In 1990, the agency convened a group of linguists, writers, anthropologists, and an assortment of other scientists to think about how, in centuries or thousands of years (perhaps long after the fall of the U.S. empire), they might discourage people from revealing what lay 2,000 feet below the rocky soil and dashing roadrunners: hundreds of thousands of containers filled with radioactive sludge, soil, mops, brooms, and gloves from the U.S. government’s nuclear weapons program. The sealed casks would be a danger for at least 10 millennia.

Today, the edifices in this corner of southeastern New Mexico are profoundly less romantic than the government’s designs for foreboding temple-like grounds. Here lies the fenced compound of the beige, block buildings of the Waste Isolation Pilot Plant, or WIPP, where the federal government has trucked in radioactive waste for 20 years and counting, and where the waste will stay, forever.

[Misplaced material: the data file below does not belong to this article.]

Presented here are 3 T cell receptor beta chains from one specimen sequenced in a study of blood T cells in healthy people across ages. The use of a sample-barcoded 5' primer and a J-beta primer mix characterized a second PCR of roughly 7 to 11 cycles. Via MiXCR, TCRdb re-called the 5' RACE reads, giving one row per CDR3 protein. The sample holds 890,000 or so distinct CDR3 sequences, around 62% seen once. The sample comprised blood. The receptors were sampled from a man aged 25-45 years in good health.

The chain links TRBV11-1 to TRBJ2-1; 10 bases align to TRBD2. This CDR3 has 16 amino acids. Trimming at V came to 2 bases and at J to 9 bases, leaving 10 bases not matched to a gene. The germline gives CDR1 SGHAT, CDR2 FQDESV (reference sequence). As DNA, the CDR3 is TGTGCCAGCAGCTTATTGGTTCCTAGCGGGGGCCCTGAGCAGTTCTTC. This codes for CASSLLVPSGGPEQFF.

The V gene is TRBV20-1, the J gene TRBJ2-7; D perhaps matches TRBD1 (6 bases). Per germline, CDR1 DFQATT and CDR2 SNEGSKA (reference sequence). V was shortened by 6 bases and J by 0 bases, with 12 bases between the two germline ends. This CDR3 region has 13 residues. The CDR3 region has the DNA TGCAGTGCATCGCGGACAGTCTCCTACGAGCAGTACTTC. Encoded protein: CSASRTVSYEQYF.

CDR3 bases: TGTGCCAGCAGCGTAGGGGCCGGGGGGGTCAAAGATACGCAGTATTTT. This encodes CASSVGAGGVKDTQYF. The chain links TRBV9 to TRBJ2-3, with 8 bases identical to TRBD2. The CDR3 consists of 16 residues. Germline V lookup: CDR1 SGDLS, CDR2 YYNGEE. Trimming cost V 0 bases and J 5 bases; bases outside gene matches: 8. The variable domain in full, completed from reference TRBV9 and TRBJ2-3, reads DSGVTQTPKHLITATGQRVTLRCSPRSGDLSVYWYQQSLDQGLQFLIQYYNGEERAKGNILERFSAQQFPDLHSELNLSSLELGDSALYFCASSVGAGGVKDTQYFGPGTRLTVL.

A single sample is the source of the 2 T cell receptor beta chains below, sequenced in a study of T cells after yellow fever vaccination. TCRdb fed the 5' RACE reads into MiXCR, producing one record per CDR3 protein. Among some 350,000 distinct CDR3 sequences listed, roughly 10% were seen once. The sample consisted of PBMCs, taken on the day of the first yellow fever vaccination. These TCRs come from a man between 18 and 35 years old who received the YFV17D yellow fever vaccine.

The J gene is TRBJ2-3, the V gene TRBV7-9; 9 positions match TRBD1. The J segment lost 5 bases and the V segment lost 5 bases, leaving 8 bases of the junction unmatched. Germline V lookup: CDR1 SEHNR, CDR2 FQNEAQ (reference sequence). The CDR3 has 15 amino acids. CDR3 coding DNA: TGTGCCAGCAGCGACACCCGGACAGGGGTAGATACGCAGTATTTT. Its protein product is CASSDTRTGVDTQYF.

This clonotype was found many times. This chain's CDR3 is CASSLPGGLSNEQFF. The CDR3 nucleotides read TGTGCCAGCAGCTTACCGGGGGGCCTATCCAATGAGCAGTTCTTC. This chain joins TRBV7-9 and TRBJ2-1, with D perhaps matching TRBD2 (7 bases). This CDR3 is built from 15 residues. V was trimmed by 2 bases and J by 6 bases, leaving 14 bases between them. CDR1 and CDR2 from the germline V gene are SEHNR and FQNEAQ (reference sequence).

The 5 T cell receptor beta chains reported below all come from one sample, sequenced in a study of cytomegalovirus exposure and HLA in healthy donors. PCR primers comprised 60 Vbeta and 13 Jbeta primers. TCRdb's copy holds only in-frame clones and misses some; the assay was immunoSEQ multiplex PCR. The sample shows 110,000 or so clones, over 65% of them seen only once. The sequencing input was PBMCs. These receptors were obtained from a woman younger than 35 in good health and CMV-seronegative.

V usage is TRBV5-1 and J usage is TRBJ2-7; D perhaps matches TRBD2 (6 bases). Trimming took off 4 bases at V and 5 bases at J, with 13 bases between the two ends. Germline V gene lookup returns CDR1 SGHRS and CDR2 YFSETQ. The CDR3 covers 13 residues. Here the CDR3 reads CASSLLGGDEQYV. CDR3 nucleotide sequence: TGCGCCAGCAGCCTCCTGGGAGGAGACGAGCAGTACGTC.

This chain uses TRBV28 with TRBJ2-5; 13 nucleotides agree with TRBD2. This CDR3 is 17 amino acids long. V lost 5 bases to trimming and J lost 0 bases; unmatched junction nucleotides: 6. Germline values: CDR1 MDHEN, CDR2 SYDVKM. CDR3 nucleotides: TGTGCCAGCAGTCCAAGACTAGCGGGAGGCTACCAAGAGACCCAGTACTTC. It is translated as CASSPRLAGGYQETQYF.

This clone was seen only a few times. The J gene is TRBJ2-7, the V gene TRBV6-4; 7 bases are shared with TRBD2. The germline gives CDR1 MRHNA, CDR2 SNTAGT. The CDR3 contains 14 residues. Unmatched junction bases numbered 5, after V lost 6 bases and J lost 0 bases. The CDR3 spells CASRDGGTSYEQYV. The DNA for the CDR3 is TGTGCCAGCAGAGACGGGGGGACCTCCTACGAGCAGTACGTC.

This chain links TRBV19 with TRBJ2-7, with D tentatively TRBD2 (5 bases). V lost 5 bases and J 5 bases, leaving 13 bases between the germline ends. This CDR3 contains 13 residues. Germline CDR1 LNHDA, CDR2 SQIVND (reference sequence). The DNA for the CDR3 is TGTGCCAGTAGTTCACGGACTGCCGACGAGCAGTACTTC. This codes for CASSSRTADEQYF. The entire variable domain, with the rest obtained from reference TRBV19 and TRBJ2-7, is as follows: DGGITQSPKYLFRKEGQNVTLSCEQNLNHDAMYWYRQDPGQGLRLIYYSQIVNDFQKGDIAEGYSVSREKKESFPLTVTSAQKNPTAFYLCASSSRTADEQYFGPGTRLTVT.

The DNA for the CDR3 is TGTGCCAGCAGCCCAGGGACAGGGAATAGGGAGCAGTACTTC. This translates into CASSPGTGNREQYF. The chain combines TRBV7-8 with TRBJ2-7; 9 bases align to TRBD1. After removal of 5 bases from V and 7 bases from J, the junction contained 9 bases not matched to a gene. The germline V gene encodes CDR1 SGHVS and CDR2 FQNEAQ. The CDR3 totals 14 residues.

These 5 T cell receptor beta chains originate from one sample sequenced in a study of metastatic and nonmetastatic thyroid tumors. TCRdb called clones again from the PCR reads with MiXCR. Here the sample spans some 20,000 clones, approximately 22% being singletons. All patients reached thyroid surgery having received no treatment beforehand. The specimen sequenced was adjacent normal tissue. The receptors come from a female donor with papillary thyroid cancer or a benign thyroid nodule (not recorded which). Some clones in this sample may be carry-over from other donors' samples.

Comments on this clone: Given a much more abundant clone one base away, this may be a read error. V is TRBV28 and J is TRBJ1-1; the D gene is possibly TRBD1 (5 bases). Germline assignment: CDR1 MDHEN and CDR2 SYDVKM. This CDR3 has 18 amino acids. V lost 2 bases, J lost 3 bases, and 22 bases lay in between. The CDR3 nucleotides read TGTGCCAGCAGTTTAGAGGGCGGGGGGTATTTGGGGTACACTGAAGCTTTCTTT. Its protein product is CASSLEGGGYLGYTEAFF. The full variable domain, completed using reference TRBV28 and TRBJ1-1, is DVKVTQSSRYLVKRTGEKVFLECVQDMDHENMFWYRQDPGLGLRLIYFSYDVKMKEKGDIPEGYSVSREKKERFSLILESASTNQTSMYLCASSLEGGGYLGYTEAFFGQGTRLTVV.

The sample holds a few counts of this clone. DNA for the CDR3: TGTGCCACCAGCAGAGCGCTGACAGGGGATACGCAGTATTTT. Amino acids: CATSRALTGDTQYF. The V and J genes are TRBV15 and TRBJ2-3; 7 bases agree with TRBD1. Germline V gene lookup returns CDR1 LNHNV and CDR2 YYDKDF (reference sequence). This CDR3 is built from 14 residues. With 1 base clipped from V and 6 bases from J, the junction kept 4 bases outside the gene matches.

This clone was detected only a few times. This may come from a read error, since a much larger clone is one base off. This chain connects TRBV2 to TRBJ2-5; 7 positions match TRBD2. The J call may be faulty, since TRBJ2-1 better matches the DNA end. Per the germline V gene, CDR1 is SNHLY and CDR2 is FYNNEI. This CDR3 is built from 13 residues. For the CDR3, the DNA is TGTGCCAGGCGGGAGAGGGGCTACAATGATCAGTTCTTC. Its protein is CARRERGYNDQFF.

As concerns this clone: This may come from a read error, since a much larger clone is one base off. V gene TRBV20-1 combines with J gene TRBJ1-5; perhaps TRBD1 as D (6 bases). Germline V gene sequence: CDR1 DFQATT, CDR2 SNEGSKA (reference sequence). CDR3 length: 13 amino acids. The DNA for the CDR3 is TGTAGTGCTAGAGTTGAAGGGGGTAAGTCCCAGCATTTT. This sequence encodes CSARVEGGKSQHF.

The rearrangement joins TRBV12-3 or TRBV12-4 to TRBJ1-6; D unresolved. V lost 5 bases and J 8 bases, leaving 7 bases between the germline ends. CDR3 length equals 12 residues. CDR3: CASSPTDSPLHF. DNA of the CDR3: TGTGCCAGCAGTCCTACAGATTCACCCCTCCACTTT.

Of course, most of the radioactive waste in the U.S. today isn’t stored in New Mexico [illustration by Vicky Leta, Mashable). Rather, much of the nuclear rummage is the spent radioactive fuel from power plants  ……..the waste is scattered around the country at the very nuclear power plants where it was used, because the U.S. hasn’t decided on a place to permanently deposit the deadly dross. But the concrete and metal storage casks, often stockpiled directly on the surface in places like the idyllic California coast, age, crack, and decay over time. The waste can’t stay there forever.
Today, nobody knows where America’s commercial nuclear waste will ultimately find its radioactive grave. ……

It’s got to go somewhere,” said Allison Macfarlane, the former chairman of the United States Nuclear Regulatory Commission and professor of science and technology policy at George Washington University.

“The worst option is leaving it above ground indefinitely,” stressed Edwin Lyman, a senior scientist and expert in nuclear weapons policy at the Union of Concerned Scientists, a nonprofit science advocacy group…..  there’s no good place to store the forever waste. “There’s no best option. There’s only the least bad option,”………

One day, WIPP might be joined by another nuclear waste site — but this one exposed on New Mexico’s desert surface.